GS, while I’d agree that relatively few people are storing some of their wherewithal in gold and silver, I also observe that the $US “price” of those (and other) commodities fluctuate (usually, inversely) with changes in the stock market and the general economic news, which I take to mean that at least some people do consider them to have value. Ergo, a “market” for such exists. I would think, that as has been pointed out in other forums, some circulated, small-denomination US silver coinage, will be recognizable enough to be an acceptable trade medium in a grid-down event, or between individuals in the coming forced digital-only-currency economy.
Gold coins, especially the 1 ounce variety, will serve better as a long-term store of value to outlast the distortions, ripoffs, and craziness that digital-only currency is designed for. This may mean that those who have such savings may find no reasonable (or needful) way to spend them in their own lifetimes, other than perhaps, to facilitate an escape, or to purchase land from those willing to part with it. (Gold has been described as “portable land.”)
But the whole idea of “the dollar (peso, yen, pound, rouble, etc.) price of gold is in some ways, at least as silly as computing the “rise” of the iceberg from the “elevational standard” provided by the deck of the sinking Titanic. It is gold that is the 5,000 year-old benchmark, not any of the imminently pervertible currencies ever invented, since the humans who figured out how to mint, print, or create them at the keyboard, also figured out how to fake, and inflate them to their advantage, and our loss.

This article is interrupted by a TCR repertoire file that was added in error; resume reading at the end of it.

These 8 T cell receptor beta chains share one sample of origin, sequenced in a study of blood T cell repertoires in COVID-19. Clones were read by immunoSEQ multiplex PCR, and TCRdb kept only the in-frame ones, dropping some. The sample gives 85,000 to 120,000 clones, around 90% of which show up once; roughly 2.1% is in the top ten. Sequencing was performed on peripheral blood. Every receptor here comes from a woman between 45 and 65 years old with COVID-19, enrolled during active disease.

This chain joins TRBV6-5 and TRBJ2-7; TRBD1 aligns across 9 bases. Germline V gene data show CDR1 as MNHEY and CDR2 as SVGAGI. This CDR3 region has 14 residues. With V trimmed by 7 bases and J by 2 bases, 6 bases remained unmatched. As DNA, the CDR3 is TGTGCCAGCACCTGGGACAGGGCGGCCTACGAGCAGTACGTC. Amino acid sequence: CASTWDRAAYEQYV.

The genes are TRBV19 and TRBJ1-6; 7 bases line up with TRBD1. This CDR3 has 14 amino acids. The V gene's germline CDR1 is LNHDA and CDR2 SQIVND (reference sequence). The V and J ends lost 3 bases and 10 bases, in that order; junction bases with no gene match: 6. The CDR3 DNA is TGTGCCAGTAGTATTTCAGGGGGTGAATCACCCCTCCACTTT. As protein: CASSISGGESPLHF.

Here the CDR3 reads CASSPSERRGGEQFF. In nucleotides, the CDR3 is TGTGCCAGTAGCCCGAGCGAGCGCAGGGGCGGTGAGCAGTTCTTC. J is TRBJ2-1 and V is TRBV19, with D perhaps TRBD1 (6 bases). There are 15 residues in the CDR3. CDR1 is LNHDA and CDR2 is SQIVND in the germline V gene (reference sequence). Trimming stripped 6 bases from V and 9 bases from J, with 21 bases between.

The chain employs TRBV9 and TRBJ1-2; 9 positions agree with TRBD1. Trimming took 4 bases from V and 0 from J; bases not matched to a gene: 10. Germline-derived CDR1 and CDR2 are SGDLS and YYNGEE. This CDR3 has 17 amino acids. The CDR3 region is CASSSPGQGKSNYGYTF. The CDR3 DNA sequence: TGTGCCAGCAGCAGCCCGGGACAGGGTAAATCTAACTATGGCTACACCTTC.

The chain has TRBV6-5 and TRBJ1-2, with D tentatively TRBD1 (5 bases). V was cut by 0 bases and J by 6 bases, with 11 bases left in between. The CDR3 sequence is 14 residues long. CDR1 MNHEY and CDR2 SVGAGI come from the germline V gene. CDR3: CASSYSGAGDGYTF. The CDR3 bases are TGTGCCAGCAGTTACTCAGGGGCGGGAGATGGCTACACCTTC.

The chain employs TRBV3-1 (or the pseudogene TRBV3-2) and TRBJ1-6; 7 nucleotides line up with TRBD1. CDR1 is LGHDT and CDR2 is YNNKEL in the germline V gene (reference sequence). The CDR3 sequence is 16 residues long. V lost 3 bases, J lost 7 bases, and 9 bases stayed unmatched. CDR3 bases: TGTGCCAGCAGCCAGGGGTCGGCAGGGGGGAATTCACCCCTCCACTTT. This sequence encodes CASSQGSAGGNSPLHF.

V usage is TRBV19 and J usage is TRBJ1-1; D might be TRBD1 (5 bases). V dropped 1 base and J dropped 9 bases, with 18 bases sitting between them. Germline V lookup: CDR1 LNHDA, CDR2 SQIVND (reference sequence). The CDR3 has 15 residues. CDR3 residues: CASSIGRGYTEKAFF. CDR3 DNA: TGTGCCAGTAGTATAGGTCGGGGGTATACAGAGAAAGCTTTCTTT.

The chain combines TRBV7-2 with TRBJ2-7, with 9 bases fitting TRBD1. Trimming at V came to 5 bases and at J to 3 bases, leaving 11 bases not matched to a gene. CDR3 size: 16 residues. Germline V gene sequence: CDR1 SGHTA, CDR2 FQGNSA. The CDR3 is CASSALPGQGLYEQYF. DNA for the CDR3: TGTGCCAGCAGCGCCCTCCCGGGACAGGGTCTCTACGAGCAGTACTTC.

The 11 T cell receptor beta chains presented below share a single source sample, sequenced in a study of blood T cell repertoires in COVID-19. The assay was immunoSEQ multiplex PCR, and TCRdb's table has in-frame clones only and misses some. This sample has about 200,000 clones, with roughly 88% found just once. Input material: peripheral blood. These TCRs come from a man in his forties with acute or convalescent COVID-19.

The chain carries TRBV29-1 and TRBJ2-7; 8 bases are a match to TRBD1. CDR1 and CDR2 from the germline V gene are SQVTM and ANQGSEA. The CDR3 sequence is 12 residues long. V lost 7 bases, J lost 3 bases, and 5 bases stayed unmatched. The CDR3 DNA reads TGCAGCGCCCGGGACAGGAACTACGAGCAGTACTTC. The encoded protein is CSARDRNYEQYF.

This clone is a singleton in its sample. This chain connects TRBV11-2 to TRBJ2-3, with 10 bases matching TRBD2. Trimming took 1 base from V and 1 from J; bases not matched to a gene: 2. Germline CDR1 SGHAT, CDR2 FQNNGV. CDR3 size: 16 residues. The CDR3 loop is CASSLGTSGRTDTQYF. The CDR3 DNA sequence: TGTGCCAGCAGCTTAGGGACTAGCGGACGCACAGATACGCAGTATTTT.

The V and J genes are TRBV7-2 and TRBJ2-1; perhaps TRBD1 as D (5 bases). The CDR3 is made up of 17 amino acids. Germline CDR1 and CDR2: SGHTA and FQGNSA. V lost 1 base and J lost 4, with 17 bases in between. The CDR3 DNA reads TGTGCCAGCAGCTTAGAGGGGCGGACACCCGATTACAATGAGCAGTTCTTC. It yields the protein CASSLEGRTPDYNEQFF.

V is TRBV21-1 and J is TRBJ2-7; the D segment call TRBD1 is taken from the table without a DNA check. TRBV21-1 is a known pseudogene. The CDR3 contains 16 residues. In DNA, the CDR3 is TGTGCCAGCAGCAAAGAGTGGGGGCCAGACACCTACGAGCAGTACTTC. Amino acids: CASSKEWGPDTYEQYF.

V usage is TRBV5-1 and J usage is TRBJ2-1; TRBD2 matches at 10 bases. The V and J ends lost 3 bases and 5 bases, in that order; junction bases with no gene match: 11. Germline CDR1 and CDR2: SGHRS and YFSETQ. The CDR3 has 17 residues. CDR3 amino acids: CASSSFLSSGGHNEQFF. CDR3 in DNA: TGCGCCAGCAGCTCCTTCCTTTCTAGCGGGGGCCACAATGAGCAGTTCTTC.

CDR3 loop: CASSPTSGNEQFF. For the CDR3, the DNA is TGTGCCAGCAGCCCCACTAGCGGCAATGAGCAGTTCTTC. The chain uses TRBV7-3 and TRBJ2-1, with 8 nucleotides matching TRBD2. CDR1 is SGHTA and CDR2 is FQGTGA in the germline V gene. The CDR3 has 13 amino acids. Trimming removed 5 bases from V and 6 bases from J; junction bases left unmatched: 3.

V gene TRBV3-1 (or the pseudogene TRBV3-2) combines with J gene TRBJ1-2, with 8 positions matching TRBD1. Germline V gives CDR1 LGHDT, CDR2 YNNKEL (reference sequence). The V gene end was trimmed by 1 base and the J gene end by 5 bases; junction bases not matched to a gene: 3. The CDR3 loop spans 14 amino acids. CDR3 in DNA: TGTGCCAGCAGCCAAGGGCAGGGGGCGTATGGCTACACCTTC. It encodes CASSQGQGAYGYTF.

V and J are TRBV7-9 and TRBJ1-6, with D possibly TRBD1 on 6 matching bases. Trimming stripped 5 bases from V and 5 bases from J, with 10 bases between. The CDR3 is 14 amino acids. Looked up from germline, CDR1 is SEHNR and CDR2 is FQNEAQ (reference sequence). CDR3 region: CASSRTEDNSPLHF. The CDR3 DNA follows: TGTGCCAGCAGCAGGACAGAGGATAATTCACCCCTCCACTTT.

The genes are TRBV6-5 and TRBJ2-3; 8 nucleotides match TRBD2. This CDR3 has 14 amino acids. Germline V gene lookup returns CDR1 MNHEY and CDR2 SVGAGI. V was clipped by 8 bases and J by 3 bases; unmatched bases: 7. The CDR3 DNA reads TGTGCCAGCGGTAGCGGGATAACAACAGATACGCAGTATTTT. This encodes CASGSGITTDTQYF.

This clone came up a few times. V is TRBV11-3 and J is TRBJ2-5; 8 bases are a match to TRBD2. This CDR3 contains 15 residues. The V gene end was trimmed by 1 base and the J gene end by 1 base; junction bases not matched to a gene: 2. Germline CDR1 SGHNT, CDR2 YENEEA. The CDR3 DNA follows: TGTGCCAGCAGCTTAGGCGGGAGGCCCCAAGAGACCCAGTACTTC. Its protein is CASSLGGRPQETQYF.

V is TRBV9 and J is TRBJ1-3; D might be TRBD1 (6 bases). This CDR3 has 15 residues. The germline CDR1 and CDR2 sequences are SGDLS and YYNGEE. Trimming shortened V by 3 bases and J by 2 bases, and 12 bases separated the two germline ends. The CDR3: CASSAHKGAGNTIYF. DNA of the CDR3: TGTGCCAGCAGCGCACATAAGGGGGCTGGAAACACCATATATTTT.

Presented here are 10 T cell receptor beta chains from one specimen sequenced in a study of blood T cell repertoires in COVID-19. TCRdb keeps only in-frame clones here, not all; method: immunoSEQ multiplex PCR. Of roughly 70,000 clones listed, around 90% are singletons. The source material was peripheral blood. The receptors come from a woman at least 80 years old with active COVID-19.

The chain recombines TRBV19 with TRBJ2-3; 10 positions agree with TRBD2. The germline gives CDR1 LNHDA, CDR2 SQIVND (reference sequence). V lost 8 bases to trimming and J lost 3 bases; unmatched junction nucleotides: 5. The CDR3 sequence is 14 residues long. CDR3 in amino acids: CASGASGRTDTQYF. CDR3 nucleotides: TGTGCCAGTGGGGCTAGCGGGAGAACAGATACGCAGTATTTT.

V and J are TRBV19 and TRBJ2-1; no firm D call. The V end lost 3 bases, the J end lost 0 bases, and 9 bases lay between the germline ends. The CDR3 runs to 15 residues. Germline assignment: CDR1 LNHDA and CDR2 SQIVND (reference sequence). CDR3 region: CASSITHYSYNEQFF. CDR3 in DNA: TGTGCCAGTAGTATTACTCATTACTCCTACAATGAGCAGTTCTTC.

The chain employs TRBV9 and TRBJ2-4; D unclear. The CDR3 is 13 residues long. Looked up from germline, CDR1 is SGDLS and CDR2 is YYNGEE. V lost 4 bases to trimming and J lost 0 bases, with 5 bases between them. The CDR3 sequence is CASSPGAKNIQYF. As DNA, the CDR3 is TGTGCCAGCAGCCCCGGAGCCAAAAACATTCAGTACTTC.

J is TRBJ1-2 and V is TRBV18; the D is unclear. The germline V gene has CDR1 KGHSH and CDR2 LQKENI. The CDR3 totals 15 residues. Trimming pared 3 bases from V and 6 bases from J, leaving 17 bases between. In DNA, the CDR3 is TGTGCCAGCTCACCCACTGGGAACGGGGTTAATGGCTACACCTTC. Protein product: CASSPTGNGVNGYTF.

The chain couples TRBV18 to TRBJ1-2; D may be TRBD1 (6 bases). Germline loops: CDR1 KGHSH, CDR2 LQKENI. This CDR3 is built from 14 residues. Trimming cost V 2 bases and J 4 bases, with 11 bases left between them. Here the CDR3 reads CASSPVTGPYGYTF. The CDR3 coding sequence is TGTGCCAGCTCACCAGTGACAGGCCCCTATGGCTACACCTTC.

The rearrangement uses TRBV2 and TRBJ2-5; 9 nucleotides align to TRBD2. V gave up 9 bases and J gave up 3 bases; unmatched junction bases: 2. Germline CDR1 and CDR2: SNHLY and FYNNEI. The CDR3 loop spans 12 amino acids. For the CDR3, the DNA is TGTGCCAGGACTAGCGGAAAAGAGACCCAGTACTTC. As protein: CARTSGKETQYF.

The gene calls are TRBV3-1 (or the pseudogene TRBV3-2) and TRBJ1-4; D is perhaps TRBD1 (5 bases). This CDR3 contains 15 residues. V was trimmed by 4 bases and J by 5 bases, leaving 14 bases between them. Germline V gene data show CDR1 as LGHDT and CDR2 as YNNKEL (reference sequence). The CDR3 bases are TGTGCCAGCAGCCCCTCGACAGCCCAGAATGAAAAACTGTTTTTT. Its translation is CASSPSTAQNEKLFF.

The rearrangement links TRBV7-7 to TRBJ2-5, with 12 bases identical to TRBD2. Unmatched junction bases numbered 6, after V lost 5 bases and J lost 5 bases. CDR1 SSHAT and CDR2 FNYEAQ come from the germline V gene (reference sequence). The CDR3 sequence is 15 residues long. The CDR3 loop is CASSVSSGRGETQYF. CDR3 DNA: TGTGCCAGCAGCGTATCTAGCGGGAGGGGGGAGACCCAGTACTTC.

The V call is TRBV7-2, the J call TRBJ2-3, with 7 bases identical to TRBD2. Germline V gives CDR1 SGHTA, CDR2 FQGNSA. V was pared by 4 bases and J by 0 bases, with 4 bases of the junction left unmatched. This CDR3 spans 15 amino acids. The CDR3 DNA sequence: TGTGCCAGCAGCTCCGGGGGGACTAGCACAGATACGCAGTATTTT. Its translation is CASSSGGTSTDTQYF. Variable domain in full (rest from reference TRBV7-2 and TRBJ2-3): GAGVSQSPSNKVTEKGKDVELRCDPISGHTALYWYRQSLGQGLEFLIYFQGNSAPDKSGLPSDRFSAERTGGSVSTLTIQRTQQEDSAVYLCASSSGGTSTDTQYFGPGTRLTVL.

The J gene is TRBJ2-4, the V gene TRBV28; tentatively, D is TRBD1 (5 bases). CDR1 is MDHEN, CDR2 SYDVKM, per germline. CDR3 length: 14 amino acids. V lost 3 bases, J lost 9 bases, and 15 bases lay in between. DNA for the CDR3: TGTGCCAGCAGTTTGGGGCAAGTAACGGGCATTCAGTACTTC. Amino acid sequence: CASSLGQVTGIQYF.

As you pointed out in another article, an ounce of gold has, since early days, been worth approximately the same (and in material terms, at least, never zero.) An ounce of gold would have bought a fine woolen toga, or a skillfully-wrought sword, in Caesar’s day. The same would have bought one of Hart, Schaffner & Marx’s finest suits, or one of Colt’s best pistols at the turn of the 20th, or of the 21st centuries, give or take a little small change. Plus ça change, plus c’est la même chose. (My guess is that, on average, finding, mining, and protecting an ounce of gold, has been on average, as difficult now, and across the centuries, as then.)
Gold has its risks, but loss of value to the knowledgeable is probably not one of them. Yet there may come laws, and governmental lawlessness, that will make the exchange, indeed the mere possession of gold, temporarily risky. When the King has rape on his mind, he wants all a$$es bare.
Addendum: Not to encourage greed, but other things being equal, how disappointed would you be, to run across someone who wished to be rid of his gold coins, badly enough to sell or trade them at a steep discount? It would pay to have means to veriify the genuine article.